TERROR THREAT RISES FROM NORTHERN BORDER
Paul L. Williams, Ph.D.
A Canadian judge has refused to sign the extradition order for Abdullah Khadr, a leading terror suspect.
Khadr has been held in Canada since his arrest in Toronto on December 7, 2005.
The U.S. Justice Department has accused him of killing a peace-keeper in Kabul, of operating a training camp for jihadi recruits in Afghanistan, of purchasing munutions and explosives for al Qaeda, and of participating in a plot to assassinate Pervez Musharraf, the former president of Pakistan.
He pleaded guilty to these charges but Canadian Judge Christopher Speyer ruled that Khadr’s confession was “manifestly unreliable” since it may have been the result of coercion.
Upon his release from custody, Khadr said: “I think this is going to be the beginning of a new life for me. I just want to start anew now.”
Khadr’s “starting anew” may be bad news for the American people.
Witness this portion of his interview with a correspondent from the PBS news program Frontline:
PBS: What was your reaction to September 11, 2001?
Khadr: Like, I think itself was very amazing. It was very wild to see a person seeing a building in front of him and he’s going 900 kilometers per hour straight in the building. That was very hard to believe. If you believe in something very hard you can do that. . .
PBS: So you felt admiration for the people who did this?
Khadr: Yes. Because they did some things that stunned the entire world. Everybody for entire, like months, was talking about that. I was watching TV and they brought some person from China, I think. China, Taiwan, something like that. And they asked him, he said that this is good for America to know that it is not always the superpower that can hit, that weak people have ways to call the world for the world to listen to them, what they are saying, what they can do.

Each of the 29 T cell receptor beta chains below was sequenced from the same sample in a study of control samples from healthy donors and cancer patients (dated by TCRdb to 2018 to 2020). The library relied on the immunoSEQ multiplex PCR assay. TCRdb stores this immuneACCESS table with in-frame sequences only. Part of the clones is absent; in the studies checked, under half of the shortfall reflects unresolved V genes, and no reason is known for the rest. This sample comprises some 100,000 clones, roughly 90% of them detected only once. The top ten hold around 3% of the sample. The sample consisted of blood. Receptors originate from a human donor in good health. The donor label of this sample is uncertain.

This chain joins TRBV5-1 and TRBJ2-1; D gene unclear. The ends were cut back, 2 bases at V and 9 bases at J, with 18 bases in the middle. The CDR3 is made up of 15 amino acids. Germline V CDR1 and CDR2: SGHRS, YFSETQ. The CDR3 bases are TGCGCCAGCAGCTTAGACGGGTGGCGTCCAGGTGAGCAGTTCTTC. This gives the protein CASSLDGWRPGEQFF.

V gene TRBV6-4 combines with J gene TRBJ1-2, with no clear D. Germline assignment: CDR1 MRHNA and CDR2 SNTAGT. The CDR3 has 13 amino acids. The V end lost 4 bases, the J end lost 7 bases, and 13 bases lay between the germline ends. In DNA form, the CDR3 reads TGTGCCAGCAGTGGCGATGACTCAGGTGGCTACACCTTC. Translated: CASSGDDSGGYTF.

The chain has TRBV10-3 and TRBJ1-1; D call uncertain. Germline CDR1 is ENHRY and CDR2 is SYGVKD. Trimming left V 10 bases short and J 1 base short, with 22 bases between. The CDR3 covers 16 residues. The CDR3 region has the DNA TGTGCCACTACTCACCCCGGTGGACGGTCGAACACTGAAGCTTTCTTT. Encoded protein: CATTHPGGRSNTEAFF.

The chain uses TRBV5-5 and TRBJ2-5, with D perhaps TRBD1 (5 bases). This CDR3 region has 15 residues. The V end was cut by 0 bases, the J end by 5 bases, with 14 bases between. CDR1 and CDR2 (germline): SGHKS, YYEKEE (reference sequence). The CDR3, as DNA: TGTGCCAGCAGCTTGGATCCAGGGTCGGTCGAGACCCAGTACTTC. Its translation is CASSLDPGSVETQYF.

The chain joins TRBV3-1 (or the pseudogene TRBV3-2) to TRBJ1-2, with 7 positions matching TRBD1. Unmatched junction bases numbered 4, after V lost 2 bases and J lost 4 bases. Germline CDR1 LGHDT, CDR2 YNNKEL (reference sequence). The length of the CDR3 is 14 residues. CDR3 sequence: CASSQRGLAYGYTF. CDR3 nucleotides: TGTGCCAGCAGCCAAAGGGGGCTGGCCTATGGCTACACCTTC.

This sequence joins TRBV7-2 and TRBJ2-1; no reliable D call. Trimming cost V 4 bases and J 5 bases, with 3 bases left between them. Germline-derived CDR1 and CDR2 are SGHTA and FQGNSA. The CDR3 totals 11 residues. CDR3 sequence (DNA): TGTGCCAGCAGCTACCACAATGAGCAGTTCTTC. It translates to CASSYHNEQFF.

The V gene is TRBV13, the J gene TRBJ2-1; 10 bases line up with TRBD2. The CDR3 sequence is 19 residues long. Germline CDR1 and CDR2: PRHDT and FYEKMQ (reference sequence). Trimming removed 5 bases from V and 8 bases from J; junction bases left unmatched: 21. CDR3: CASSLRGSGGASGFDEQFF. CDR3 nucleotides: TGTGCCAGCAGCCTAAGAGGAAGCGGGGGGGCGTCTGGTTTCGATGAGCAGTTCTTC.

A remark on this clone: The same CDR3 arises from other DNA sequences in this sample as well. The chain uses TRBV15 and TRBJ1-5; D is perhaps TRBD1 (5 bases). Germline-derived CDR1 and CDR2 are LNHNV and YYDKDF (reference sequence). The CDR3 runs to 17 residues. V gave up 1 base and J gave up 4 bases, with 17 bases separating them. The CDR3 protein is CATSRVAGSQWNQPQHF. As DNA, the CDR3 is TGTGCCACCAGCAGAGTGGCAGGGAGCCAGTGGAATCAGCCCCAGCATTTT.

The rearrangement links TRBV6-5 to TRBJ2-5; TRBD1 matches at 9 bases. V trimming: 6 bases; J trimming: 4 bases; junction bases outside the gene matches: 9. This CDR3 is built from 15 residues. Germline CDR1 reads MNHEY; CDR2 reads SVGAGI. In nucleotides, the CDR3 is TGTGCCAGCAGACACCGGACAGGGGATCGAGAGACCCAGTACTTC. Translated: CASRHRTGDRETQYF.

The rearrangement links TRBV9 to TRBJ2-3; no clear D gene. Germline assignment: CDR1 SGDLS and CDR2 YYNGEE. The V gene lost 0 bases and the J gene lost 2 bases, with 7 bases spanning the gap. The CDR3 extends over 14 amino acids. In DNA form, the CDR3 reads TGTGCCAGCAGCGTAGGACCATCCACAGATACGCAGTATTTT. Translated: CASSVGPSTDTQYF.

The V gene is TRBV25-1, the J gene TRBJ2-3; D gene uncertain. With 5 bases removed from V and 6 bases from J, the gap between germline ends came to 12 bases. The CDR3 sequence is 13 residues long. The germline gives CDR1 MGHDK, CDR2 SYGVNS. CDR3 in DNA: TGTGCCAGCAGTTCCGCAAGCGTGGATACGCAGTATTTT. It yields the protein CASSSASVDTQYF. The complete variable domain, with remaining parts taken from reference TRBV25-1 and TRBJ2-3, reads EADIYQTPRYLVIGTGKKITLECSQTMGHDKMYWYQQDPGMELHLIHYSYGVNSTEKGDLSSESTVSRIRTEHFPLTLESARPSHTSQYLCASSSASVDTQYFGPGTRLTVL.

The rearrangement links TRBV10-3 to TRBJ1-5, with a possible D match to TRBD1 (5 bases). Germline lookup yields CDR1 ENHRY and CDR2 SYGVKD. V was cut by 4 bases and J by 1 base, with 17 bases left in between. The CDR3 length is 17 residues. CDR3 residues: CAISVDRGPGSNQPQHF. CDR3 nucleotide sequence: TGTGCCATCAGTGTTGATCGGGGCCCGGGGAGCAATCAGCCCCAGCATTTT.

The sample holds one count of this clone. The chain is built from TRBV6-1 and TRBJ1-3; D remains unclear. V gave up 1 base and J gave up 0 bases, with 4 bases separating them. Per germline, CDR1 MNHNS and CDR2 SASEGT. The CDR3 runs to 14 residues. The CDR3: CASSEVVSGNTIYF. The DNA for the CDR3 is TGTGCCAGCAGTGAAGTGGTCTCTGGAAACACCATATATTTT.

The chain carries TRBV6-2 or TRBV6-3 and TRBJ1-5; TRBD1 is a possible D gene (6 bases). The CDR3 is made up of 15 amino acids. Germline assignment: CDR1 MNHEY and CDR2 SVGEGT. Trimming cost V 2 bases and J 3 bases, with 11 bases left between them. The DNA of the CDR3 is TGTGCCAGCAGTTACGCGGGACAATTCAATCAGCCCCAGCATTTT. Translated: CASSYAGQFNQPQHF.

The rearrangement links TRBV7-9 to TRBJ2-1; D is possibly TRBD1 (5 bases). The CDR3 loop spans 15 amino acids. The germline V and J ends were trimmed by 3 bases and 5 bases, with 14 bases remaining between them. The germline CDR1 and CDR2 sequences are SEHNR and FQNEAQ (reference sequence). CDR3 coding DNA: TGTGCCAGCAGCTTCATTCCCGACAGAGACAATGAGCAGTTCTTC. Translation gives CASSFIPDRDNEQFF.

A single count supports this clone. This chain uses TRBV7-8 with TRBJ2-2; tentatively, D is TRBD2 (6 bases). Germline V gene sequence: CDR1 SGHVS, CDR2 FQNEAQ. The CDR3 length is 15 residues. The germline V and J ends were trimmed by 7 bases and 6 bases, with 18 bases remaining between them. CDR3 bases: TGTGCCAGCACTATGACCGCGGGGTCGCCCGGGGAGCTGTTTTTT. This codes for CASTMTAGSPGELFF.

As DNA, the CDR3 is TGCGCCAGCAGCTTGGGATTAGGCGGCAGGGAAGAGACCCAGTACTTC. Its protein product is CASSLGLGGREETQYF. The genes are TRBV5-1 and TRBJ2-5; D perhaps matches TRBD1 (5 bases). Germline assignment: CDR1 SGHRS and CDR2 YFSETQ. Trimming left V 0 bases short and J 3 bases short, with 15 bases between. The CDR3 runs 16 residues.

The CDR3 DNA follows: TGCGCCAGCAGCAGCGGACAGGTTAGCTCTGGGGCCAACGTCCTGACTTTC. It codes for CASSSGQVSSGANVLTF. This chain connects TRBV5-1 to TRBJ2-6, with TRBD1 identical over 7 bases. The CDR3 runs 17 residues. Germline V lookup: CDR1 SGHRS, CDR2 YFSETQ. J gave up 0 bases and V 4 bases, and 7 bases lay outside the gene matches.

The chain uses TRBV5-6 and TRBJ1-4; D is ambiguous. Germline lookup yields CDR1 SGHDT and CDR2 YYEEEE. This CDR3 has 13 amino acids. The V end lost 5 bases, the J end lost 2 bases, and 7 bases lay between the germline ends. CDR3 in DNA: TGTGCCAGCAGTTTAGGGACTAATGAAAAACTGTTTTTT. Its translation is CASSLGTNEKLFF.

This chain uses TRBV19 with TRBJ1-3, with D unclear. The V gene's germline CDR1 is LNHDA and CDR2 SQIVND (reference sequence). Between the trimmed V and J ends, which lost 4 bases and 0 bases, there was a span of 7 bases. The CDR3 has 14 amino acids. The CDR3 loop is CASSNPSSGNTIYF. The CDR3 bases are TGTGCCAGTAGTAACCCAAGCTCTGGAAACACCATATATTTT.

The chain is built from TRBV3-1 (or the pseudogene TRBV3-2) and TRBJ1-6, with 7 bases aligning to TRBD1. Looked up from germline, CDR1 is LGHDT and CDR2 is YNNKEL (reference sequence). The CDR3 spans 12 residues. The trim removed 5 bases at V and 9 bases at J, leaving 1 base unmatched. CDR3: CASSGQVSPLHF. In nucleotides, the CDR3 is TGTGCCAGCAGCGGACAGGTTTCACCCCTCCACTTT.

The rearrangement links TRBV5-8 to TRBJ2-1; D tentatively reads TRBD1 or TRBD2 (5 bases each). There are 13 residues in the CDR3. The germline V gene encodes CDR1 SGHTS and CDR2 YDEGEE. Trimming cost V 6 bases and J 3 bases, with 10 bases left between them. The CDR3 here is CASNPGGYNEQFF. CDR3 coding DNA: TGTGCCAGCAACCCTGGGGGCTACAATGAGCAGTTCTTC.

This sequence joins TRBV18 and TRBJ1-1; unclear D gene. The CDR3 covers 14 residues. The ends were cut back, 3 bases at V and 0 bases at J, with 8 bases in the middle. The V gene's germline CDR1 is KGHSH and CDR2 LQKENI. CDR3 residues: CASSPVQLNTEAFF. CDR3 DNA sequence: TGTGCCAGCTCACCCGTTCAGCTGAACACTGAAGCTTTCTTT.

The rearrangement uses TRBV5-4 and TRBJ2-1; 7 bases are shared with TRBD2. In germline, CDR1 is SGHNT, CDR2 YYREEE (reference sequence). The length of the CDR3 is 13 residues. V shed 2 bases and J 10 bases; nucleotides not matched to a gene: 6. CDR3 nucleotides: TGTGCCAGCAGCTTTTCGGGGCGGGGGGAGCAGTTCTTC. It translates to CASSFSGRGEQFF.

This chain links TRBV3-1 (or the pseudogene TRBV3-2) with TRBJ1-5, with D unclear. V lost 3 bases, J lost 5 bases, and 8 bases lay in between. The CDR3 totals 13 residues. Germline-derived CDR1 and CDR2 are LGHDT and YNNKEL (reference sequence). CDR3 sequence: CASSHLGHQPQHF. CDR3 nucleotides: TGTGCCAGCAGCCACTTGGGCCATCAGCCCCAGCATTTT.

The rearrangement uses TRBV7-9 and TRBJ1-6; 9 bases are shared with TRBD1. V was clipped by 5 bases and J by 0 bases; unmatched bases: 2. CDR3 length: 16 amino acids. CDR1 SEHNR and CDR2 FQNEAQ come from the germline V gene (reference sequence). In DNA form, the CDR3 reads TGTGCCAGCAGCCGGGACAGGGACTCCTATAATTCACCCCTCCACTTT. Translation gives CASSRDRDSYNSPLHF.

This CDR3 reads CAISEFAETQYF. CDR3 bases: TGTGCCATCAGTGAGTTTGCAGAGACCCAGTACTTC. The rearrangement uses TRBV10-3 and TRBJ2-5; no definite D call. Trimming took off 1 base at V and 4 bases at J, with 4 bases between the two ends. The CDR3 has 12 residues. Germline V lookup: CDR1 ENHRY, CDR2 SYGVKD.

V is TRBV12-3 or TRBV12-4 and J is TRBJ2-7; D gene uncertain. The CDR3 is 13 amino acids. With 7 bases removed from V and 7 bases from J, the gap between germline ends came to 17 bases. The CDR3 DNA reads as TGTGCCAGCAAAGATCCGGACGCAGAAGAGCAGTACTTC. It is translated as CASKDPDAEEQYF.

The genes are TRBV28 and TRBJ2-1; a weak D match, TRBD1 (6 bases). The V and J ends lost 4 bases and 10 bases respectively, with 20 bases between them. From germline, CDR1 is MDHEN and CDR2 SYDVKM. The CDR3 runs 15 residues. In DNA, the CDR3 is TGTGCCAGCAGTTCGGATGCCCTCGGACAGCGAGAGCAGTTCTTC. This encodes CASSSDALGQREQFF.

PBS: Once again, almost 2,500 people were killed in the World Trade Center, almost entirely civilians.
Khadr: I feel sorry for those killed. But Americans kill civilians in Afghanistan. Nobody said anything to them. They killed about 100 persons in a wedding caravan and other place they had killed about the same thing, 100, 115 in a wedding. Nobody blamed them for doing it. And they have the most advanced technology in missiles and controls. So you cannot say they missed because they knew what they’re hitting. If their planes couldn’t see it, the satellites couldn’t see it, then it’s not a superpower, they shouldn’t start hitting everybody. Accusing everybody of anything if they can’t see.
PBS: What were your impressions of Osama bin Laden? I guess you saw him for the first time as a young boy. What were your impressions of him?
Khadr: He was very quiet person. He would eventually get his respect. You would respect what he says. If he talks, he talks very slowly. He never jokes, very quiet person, very polite. He could be a saint, something like a saint.